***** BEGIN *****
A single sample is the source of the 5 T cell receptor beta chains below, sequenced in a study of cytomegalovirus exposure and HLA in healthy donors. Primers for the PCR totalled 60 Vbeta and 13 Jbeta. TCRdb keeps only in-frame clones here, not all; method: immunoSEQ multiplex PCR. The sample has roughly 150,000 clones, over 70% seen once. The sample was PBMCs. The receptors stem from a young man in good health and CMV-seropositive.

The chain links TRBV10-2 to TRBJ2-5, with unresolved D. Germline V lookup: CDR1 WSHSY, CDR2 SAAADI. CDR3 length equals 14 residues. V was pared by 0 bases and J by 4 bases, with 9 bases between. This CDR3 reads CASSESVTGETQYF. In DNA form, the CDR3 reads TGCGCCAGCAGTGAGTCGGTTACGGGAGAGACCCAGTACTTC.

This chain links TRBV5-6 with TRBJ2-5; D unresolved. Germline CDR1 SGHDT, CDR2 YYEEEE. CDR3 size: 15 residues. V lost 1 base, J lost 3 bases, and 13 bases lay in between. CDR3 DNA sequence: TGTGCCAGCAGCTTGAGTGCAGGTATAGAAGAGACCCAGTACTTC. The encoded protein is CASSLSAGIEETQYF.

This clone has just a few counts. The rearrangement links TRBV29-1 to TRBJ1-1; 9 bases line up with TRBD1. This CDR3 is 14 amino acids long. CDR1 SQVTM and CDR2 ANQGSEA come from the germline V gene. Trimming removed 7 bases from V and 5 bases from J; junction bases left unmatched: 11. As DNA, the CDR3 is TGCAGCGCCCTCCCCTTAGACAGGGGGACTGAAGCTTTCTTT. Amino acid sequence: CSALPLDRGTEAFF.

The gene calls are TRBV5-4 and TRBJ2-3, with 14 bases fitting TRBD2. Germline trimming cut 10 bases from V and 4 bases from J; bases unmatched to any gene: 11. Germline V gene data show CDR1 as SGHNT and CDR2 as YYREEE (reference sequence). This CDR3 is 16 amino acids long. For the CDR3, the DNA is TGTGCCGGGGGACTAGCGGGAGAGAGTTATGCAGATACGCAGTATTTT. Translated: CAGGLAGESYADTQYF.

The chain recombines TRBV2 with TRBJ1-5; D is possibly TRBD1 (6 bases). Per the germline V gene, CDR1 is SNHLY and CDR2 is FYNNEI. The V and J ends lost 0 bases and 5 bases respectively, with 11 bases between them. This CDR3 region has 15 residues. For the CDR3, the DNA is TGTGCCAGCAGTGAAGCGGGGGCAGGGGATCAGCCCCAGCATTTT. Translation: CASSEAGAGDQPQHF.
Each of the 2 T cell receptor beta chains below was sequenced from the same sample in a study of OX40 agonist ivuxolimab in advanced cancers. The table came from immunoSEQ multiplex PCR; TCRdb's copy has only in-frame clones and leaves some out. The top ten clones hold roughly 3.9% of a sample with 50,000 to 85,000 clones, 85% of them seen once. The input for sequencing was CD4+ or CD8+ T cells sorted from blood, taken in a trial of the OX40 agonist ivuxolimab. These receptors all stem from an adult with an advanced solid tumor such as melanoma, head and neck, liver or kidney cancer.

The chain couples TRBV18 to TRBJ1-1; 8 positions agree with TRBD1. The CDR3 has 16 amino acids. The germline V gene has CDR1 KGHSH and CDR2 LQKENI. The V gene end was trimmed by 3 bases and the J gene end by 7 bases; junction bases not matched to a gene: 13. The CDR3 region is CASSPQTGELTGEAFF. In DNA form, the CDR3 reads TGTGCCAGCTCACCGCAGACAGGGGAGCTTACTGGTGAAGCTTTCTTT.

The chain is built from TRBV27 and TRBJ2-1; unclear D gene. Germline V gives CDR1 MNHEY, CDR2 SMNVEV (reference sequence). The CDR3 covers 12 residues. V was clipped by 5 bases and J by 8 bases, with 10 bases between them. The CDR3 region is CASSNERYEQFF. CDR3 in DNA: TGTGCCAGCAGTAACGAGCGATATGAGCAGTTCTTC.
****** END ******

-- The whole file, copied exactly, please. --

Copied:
A single sample is the source of the 5 T cell receptor beta chains below, sequenced in a study of cytomegalovirus exposure and HLA in healthy donors. Primers for the PCR totalled 60 Vbeta and 13 Jbeta. TCRdb keeps only in-frame clones here, not all; method: immunoSEQ multiplex PCR. The sample has roughly 150,000 clones, over 70% seen once. The sample was PBMCs. The receptors stem from a young man in good health and CMV-seropositive.

The chain links TRBV10-2 to TRBJ2-5, with unresolved D. Germline V lookup: CDR1 WSHSY, CDR2 SAAADI. CDR3 length equals 14 residues. V was pared by 0 bases and J by 4 bases, with 9 bases between. This CDR3 reads CASSESVTGETQYF. In DNA form, the CDR3 reads TGCGCCAGCAGTGAGTCGGTTACGGGAGAGACCCAGTACTTC.

This chain links TRBV5-6 with TRBJ2-5; D unresolved. Germline CDR1 SGHDT, CDR2 YYEEEE. CDR3 size: 15 residues. V lost 1 base, J lost 3 bases, and 13 bases lay in between. CDR3 DNA sequence: TGTGCCAGCAGCTTGAGTGCAGGTATAGAAGAGACCCAGTACTTC. The encoded protein is CASSLSAGIEETQYF.

This clone has just a few counts. The rearrangement links TRBV29-1 to TRBJ1-1; 9 bases line up with TRBD1. This CDR3 is 14 amino acids long. CDR1 SQVTM and CDR2 ANQGSEA come from the germline V gene. Trimming removed 7 bases from V and 5 bases from J; junction bases left unmatched: 11. As DNA, the CDR3 is TGCAGCGCCCTCCCCTTAGACAGGGGGACTGAAGCTTTCTTT. Amino acid sequence: CSALPLDRGTEAFF.

The gene calls are TRBV5-4 and TRBJ2-3, with 14 bases fitting TRBD2. Germline trimming cut 10 bases from V and 4 bases from J; bases unmatched to any gene: 11. Germline V gene data show CDR1 as SGHNT and CDR2 as YYREEE (reference sequence). This CDR3 is 16 amino acids long. For the CDR3, the DNA is TGTGCCGGGGGACTAGCGGGAGAGAGTTATGCAGATACGCAGTATTTT. Translated: CAGGLAGESYADTQYF.

The chain recombines TRBV2 with TRBJ1-5; D is possibly TRBD1 (6 bases). Per the germline V gene, CDR1 is SNHLY and CDR2 is FYNNEI. The V and J ends lost 0 bases and 5 bases respectively, with 11 bases between them. This CDR3 region has 15 residues. For the CDR3, the DNA is TGTGCCAGCAGTGAAGCGGGGGCAGGGGATCAGCCCCAGCATTTT. Translation: CASSEAGAGDQPQHF.
Each of the 2 T cell receptor beta chains below was sequenced from the same sample in a study of OX40 agonist ivuxolimab in advanced cancers. The table came from immunoSEQ multiplex PCR; TCRdb's copy has only in-frame clones and leaves some out. The top ten clones hold roughly 3.9% of a sample with 50,000 to 85,000 clones, 85% of them seen once. The input for sequencing was CD4+ or CD8+ T cells sorted from blood, taken in a trial of the OX40 agonist ivuxolimab. These receptors all stem from an adult with an advanced solid tumor such as melanoma, head and neck, liver or kidney cancer.

The chain couples TRBV18 to TRBJ1-1; 8 positions agree with TRBD1. The CDR3 has 16 amino acids. The germline V gene has CDR1 KGHSH and CDR2 LQKENI. The V gene end was trimmed by 3 bases and the J gene end by 7 bases; junction bases not matched to a gene: 13. The CDR3 region is CASSPQTGELTGEAFF. In DNA form, the CDR3 reads TGTGCCAGCTCACCGCAGACAGGGGAGCTTACTGGTGAAGCTTTCTTT.

The chain is built from TRBV27 and TRBJ2-1; unclear D gene. Germline V gives CDR1 MNHEY, CDR2 SMNVEV (reference sequence). The CDR3 covers 12 residues. V was clipped by 5 bases and J by 8 bases, with 10 bases between them. The CDR3 region is CASSNERYEQFF. CDR3 in DNA: TGTGCCAGCAGTAACGAGCGATATGAGCAGTTCTTC.